7. United States, Yellowstone Park: Specimen Ridge
8. United States, TN near Cookville at Kettle’s coal mines: contains over a dozen polystrate lycopods, plus over a dozen polystrate Calamites 
9. United States, KY at Eastern Kentucky Coal Field: two 6-foot tree stumps in sandstone 
10. United States, PA, Carbondale: “It is common to find Lepidodendra 20 or 30 feet high, and the remains of one in the rocks at Carbondale, PA, show that it was at least 75 feet high, and two feet in diameter.” 
Global Flood Catastrophism Versus Long-Age Uniformitarianism
Until the latter part of 19th century, western scientists were predominantly Christians that believed the earth was young and in the global catastrophic flood as recorded in the book of Genesis. They saw no conflict between what they observed in the natural world and the biblical account. Then, this view was gradually replaced by the concept of uniformitarianism based on the ideas of men like Hutton, Darwin and Lyell.
Uniformitarianism in geology is the assumption that all geological processes observed today have acted in similar manner and essentially with the same intensity in the past. This led to the further assumption that very long time periods were required to form most geological features based on the slow rates observed today. Long-age uniformitarian statements from three geology books spanning the last 83 years can be found in Appendix A. “Today, however, the preferred term by long-age geologists is ‘actualism’, as they have been forced by the overwhelming evidence to abandon strict, classical uniformitarianism (a.k.a. gradualism) and include catastrophes to explain many parts of the geological record.”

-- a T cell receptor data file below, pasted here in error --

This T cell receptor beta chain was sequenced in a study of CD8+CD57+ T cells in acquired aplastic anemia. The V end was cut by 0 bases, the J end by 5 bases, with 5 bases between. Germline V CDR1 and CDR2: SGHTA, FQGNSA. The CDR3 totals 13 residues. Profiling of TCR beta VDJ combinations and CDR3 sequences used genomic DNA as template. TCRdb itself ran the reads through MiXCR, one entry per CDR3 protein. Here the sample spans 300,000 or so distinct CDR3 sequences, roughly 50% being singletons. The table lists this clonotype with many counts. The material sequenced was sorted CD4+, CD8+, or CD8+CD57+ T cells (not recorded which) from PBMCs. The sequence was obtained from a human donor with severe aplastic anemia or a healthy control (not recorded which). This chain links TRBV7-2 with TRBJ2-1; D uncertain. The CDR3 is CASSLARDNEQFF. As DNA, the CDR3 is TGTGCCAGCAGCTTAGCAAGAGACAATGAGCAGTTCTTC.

Polystrates as Evidence for Catastrophism
Young earth advocates have commonly used polystrates as an argument for catastrophism and against long-age uniformitarianism. Unlike the generally slow sedimentary accretion rates observed today, burials of polystrates were obviously rapid (catastrophic). Some evidence demonstrating the relatively short time that must have occurred for burial is as follows:
1. Generally, height of polystrate fossils may be tens of meters yet “their topmost parts are as well preserved as basal ones.” Indicates rapid burial sealing them up when or shortly after they died.